Teenagers can be the ideal consumers. They aren't yet burdened by the financial obligations adults face, they're drawn to self-expression, and their impulse-control, well, often leaves something to be desired. All of those help explain how teenagers spend $200 billion a year -- and why retailers love them.

Although teen spending dropped during the recession, teens are spending between 6% and 8% more this year than they did last year. Retailers are also reporting that teens, who were focusing more on staples than premium items last year, are less price-conscious this year.

All of that may mean it's time to check out the industry.

Getting into the numbers
Who are the major teen retailers and how do they stack up to one another?

Company

Market Cap (in millions)

Revenue, LTM (in millions)

Comparable Store Sales (Q1 year over year)

Free Cash Flow, LTM (in millions)

CAPS Rating (out of 5)

dELiA*s
(Nasdaq: DLIA)

$48

$222

(8.6%)

($1.1)

*****

Abercrombie & Fitch
(NYSE: ANF)

$3,068

$3,015

1%

$200.4*

*

Hot Topic
(Nasdaq: HOTT)

$235

$724

(8.7%)

$22.6

**

American Eagle Outfitters
(NYSE: AEO)

$2,541

$3,038

5%

$264.1

***

The Buckle
(NYSE: BKE)

$1,538

$913

2.8%

$107.4*

****

Aeropostale
(NYSE: ARO)

$2,692

$2,286

8%

$280.1*

***

The Gap
(NYSE: GPS)

$13,989

$14,399

4%

$1677.0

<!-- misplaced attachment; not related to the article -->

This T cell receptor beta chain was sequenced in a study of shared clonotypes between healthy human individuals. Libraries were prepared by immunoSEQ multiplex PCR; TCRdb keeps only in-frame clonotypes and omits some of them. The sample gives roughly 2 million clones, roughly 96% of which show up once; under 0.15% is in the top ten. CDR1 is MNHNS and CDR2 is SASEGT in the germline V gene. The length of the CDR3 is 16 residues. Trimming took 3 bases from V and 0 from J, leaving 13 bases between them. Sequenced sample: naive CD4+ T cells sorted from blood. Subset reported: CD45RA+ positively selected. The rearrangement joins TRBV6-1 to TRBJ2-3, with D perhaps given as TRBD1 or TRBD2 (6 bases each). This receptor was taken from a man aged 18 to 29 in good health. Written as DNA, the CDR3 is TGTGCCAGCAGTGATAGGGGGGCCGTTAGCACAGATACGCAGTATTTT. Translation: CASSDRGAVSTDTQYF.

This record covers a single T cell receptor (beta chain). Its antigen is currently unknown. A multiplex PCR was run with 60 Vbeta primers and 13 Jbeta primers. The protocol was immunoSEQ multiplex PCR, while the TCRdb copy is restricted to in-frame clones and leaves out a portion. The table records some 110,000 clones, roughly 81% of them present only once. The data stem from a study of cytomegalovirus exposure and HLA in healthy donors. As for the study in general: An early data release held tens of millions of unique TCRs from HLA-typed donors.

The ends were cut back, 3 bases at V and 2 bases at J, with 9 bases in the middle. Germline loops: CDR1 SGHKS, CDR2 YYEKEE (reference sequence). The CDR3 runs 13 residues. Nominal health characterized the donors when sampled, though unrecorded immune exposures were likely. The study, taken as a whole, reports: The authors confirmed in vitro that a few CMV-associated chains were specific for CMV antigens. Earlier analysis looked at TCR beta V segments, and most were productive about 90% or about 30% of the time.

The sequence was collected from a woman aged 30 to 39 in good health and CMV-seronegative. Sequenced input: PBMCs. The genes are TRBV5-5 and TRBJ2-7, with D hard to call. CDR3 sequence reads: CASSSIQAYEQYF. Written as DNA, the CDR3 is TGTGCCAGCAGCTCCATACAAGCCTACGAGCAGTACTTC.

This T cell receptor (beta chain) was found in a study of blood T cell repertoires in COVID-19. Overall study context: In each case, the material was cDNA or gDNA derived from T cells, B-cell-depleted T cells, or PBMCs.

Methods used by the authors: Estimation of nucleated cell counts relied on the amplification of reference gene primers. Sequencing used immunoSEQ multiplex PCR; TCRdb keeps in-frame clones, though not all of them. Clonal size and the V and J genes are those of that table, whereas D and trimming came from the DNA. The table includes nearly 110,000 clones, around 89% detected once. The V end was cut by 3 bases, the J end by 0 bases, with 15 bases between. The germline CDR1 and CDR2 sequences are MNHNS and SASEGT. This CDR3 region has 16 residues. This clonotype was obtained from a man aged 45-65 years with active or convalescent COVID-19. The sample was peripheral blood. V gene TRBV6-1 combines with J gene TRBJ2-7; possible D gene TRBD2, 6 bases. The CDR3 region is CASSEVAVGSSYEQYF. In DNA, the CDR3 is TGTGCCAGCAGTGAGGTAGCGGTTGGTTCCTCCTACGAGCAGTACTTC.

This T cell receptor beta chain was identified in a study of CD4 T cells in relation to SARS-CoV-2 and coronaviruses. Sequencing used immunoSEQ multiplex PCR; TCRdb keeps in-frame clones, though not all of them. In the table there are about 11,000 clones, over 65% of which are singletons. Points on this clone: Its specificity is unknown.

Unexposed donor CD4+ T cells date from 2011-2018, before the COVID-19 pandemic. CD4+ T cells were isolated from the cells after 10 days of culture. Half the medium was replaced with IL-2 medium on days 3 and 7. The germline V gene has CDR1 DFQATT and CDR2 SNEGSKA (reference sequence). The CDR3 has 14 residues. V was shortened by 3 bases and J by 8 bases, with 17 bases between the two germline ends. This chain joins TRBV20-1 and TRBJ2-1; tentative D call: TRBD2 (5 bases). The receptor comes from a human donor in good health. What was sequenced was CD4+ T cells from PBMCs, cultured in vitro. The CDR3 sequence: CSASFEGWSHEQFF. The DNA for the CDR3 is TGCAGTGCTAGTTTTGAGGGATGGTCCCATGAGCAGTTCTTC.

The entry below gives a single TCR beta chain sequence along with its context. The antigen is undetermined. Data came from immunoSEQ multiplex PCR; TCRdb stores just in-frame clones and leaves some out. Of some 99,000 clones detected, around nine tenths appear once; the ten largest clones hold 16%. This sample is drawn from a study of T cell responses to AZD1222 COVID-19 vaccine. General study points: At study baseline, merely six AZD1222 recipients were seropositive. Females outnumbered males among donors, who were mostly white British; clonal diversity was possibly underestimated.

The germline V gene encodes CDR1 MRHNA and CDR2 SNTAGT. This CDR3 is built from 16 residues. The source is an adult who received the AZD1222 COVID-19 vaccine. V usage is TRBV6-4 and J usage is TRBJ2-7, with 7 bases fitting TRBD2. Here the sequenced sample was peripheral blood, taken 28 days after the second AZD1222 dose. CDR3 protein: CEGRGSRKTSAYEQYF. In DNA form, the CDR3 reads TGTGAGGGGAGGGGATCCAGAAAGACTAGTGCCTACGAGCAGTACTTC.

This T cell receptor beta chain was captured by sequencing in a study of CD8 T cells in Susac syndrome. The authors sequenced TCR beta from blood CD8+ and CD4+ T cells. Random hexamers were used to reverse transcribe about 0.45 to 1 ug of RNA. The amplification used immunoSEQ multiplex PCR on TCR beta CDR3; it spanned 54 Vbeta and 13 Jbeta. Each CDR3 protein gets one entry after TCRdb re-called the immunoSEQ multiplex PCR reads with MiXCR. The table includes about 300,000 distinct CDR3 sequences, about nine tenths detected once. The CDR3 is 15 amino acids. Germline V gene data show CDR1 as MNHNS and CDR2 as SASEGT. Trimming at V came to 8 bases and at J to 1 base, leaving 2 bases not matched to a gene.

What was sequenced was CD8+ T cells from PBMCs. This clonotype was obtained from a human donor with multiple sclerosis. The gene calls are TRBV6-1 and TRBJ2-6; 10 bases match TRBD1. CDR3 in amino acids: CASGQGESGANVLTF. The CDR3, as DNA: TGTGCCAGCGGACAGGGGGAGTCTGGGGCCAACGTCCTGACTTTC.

**

Data from CapIQ, a division of Standard & Poor's, and the Motley Fool CAPS database.
*Free cash for the fiscal year ended 2009.

It's important to keep track of revenue, but free cash flow gives us a better sense of what the company is doing with that revenue -- and whether it'll have the funds to invest in the business later. Comparable store sales track demand across existing storefronts, backing out any expansion or contraction in the number of stores.

Our CAPS community of investors likes dELiA*s, despite the screwy name, poor comparable store sales, and lackluster free cash flow. Why? Zero debt, decent gross margins, increasing revenue, and an underdog position that gives it room to grow.

Which teen retailer do you like and why? Let us know in the comments below.

Fool editor Julie Clarenbach doesn't own any of the companies mentioned here. Try any of our Foolish newsletters today, free for 30 days. The Motley Fool has a disclosure policy.